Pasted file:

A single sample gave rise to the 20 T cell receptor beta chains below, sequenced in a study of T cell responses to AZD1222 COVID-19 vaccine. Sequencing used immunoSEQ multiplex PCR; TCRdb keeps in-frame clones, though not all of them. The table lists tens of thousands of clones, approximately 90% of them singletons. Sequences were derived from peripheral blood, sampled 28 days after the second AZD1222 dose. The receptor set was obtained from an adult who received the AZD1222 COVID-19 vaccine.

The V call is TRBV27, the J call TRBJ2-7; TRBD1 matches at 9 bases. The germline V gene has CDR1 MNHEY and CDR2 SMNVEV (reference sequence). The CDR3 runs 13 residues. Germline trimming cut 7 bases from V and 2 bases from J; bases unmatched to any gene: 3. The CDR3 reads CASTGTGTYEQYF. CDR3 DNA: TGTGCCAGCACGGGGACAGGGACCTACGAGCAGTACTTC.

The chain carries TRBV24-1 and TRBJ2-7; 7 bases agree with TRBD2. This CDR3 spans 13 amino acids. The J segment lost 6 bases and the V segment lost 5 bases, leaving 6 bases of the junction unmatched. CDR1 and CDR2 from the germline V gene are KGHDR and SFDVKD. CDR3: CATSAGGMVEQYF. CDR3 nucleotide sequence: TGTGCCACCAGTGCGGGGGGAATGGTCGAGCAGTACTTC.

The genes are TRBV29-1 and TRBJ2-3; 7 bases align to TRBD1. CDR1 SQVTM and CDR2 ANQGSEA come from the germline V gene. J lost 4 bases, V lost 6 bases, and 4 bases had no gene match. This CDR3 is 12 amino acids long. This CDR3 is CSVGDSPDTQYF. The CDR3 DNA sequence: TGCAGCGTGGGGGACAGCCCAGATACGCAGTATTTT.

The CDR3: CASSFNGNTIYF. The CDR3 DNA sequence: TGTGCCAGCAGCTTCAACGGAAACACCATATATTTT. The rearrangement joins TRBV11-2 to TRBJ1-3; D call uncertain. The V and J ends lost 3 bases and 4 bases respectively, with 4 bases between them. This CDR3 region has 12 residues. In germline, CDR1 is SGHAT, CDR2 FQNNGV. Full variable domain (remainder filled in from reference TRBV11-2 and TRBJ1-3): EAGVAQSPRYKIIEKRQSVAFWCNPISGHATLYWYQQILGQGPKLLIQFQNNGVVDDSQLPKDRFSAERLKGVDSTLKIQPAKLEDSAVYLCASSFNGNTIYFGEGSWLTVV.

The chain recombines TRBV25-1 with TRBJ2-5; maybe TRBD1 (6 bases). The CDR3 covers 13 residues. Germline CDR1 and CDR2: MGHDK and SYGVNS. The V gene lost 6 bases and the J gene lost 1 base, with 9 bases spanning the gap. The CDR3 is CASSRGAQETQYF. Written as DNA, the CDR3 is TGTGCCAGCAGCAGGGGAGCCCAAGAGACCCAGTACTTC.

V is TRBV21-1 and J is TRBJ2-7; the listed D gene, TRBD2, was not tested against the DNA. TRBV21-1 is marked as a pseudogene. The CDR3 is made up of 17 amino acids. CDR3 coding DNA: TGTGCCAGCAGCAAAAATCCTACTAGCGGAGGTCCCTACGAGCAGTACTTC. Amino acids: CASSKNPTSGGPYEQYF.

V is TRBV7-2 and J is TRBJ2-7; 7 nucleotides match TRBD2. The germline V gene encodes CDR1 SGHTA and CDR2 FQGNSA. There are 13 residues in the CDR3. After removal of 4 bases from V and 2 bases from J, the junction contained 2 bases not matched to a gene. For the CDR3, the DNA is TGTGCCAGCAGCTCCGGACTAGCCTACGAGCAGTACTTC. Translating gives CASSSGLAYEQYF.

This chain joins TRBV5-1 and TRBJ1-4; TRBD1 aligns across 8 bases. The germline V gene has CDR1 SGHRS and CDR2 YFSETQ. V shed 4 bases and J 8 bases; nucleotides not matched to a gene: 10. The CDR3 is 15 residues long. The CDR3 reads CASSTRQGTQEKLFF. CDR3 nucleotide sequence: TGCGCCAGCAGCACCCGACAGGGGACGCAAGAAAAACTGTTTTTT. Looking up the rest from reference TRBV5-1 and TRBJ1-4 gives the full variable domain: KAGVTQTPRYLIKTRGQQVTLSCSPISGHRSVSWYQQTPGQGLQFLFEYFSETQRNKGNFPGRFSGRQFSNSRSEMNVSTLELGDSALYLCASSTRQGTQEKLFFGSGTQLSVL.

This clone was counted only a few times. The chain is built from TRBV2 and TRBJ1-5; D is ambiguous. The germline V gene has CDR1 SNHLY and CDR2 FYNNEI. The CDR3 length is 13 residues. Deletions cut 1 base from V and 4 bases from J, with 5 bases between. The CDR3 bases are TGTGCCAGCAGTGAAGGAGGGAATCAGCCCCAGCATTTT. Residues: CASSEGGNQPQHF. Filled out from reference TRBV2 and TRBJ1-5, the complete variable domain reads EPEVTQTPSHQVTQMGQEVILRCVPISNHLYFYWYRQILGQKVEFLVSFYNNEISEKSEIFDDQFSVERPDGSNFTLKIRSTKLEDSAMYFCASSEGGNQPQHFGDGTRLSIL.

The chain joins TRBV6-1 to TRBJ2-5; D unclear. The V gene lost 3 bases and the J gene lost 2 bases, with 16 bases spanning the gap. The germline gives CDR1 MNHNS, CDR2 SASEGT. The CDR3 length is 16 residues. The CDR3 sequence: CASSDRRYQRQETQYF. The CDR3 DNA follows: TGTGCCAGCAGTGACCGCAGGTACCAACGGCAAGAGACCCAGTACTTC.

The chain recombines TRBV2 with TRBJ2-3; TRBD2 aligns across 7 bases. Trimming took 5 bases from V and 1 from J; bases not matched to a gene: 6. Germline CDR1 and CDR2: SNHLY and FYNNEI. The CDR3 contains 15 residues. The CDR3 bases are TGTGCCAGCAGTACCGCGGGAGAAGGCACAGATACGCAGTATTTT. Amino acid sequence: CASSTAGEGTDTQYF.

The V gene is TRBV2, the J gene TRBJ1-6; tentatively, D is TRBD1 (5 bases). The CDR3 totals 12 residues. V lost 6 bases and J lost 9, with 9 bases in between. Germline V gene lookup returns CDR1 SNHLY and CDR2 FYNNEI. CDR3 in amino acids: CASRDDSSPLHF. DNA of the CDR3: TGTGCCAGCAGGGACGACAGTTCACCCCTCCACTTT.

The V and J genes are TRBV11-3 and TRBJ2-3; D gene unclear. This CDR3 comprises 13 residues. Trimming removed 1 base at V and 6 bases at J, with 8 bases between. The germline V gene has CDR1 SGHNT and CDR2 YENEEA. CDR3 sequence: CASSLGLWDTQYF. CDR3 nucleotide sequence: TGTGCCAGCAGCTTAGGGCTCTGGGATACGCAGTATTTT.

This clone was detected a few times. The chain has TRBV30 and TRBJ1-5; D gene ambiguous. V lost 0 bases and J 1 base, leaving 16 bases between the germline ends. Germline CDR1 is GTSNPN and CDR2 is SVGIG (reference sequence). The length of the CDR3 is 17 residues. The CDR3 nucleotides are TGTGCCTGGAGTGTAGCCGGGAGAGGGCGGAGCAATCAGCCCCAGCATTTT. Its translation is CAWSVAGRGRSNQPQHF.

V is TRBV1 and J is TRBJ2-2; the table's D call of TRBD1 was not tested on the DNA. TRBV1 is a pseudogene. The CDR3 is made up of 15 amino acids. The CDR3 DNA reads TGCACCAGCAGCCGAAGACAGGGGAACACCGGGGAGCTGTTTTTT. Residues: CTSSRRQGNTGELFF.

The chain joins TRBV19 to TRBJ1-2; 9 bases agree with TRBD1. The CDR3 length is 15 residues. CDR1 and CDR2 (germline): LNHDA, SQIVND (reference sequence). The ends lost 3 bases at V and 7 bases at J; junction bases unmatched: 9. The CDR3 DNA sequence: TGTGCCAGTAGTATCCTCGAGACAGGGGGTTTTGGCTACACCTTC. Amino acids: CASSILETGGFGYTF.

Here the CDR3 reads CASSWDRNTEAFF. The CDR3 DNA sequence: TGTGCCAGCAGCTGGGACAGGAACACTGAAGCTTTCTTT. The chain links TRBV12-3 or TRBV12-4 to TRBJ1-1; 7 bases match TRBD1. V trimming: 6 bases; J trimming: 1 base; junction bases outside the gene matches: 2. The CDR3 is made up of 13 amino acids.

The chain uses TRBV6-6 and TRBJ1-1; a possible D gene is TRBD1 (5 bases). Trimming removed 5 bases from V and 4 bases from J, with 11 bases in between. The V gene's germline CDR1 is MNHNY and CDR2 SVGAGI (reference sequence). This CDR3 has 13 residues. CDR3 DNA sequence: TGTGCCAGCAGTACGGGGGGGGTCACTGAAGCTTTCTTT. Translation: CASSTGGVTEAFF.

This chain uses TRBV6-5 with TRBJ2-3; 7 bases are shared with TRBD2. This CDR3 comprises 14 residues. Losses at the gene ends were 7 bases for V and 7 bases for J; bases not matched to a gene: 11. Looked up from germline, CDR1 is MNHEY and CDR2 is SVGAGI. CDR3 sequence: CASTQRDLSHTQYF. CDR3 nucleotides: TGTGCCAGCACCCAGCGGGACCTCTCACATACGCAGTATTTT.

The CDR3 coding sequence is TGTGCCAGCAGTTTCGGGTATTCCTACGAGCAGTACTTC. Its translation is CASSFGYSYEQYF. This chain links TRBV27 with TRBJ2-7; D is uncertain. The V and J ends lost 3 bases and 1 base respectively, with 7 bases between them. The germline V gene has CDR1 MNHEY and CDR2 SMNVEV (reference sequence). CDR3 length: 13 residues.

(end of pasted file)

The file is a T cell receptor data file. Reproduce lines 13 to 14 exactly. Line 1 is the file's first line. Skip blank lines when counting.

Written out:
The V gene is TRBV2, the J gene TRBJ1-6; tentatively, D is TRBD1 (5 bases). The CDR3 totals 12 residues. V lost 6 bases and J lost 9, with 9 bases in between. Germline V gene lookup returns CDR1 SNHLY and CDR2 FYNNEI. CDR3 in amino acids: CASRDDSSPLHF. DNA of the CDR3: TGTGCCAGCAGGGACGACAGTTCACCCCTCCACTTT.

The V and J genes are TRBV11-3 and TRBJ2-3; D gene unclear. This CDR3 comprises 13 residues. Trimming removed 1 base at V and 6 bases at J, with 8 bases between. The germline V gene has CDR1 SGHNT and CDR2 YENEEA. CDR3 sequence: CASSLGLWDTQYF. CDR3 nucleotide sequence: TGTGCCAGCAGCTTAGGGCTCTGGGATACGCAGTATTTT.